Agriservices group Origin bemoans wet autumn and dry spring

Company suspends dividend for this year in light of uncertain conditions

Earlier this month Origin announced the retirement of Tom O’Mahoney after 13 years as chief executive. Photograph: Eric Luke

Earlier this month Origin announced the retirement of Tom O’Mahoney after 13 years as chief executive. Photograph: Eric Luke

 

Unusual weather conditions was among the factors that pushed revenue at agriservices group Origin Enterprises lower by 6.7 per cent to €1.2 billion in the nine months to the end of April, the company said as it suspended its dividend for this year.

The wettest autumn/winter planting season in 30 years was cited as the main reason for reduced demand from farmers in Ireland and Britain.

This has been compounded, the company said, by “extremely dry conditions in the third quarter which persisted into June” which have had a negative impact on the potential to grow crops.

Nevertheless, revenue in the third quarter rose by 1.6 per cent to almost €605 million despite operating restrictions as a result of the Covid-19 pandemic.

Underlying group revenue fell 8.3 per cent in Ireland and Britain to €372 million in the third quarter while it dropped more than 17 per cent in the company’s Latin America arm to €1.6 million. Continental European revenue grew by 22.8 per cent to €196.9 million.

In the nine months to the end of April, the picture was worse in Ireland and Britain, with revenue down 16.4 per cent to €709.5 million.

Crop planting for autumn, winter and spring is expected to be 10.7 per cent lower than last year. Prolonged unseasonable weather conditions resulted in “lower volumes and margins for fertilised and animal feed ingredients”, the company said.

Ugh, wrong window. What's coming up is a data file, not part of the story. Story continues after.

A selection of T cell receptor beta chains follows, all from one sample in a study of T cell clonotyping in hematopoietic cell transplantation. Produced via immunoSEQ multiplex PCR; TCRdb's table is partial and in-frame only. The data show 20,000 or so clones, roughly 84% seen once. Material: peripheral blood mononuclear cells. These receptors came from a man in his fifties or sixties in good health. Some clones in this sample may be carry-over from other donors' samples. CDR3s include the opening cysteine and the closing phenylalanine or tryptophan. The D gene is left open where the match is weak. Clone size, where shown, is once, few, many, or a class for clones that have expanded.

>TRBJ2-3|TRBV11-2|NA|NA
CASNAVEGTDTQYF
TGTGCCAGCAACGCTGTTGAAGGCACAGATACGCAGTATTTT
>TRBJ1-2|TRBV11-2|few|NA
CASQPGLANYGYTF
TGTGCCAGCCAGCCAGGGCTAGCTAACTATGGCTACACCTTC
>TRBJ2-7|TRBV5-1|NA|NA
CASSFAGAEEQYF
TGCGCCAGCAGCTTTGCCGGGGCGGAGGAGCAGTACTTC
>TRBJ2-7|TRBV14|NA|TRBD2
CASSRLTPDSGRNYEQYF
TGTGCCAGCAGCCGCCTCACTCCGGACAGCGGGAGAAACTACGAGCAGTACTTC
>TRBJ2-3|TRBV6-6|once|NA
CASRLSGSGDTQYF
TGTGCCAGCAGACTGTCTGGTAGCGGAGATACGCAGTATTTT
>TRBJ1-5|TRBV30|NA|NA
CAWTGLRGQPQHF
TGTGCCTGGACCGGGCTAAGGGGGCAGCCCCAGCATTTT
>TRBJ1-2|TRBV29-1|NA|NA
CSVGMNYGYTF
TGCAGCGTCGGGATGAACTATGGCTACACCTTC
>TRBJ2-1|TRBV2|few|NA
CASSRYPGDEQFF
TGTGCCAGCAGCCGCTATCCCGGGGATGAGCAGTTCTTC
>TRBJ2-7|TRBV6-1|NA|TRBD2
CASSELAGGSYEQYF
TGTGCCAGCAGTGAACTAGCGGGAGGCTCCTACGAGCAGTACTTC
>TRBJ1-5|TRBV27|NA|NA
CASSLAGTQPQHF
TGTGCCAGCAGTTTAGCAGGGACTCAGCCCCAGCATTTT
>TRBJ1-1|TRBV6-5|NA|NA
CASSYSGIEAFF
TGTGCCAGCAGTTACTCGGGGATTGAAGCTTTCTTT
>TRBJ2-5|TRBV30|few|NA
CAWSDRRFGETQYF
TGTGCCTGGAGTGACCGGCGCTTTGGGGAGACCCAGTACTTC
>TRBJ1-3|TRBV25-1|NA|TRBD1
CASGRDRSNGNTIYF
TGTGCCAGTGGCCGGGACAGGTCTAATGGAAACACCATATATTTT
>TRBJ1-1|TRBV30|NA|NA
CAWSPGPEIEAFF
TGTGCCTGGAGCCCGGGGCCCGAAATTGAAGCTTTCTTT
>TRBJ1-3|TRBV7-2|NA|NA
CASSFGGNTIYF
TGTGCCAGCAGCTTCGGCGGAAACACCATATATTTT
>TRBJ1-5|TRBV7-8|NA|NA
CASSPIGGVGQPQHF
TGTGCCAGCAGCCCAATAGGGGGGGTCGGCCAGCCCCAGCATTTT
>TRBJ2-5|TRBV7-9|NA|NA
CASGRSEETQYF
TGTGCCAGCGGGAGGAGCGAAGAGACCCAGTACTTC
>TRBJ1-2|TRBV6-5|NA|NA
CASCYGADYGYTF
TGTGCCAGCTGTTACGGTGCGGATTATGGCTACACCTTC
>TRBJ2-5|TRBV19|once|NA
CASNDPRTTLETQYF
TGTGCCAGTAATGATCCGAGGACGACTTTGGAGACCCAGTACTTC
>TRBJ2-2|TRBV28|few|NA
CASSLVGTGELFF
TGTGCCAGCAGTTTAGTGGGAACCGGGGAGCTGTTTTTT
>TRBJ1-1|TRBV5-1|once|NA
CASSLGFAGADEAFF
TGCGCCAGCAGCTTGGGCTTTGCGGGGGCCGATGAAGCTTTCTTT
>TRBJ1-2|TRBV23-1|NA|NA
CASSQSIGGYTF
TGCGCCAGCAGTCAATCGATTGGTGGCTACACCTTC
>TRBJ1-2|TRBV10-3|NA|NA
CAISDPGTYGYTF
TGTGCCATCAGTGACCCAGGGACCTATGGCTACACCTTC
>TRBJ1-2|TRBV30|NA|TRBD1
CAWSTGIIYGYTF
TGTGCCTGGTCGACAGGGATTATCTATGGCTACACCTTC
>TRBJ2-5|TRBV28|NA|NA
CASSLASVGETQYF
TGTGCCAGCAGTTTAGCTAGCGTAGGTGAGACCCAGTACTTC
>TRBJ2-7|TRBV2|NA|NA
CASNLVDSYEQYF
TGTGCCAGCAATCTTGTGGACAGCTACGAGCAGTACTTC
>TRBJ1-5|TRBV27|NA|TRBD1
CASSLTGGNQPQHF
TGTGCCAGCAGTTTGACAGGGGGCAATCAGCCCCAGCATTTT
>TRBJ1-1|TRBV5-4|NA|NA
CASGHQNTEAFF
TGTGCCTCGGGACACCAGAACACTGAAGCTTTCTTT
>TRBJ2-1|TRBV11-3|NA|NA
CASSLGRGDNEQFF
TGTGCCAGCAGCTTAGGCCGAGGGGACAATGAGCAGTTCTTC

Dry conditions

In continental Europe, persistent dry conditions for much of April and May “reduced yield potential and resulting farm spend”, Origin said.

As a result of the uncertain market conditions, the board found it to be prudent to suspend the final dividend for this year.

The Covid-19 crisis has also disrupted the company’s activities and although its agricultural supply chain businesses were viewed as essential, its amenity businesses furloughed staff on a rotating basis from late March onwards. The company’s board and directors also took a voluntary 20 per cent reduction in fees and base salaries.

But the group flagged that it “continues to be in a solid financial position, with net debt broadly in line with last year’s levels. “We continue to operate within our banking covenants, with in excess of €125 million in undrawn lines of credit available.”

It added: “In what has been a challenging year due to extreme weather conditions and the operational challenges presented by Covid-19, the group expects to deliver a resilient financial performance.”

Earlier this month Origin announced the retirement of Tom O’Mahony after 13 years as chief executive. He will be replaced by chief financial officer Sean Coyle.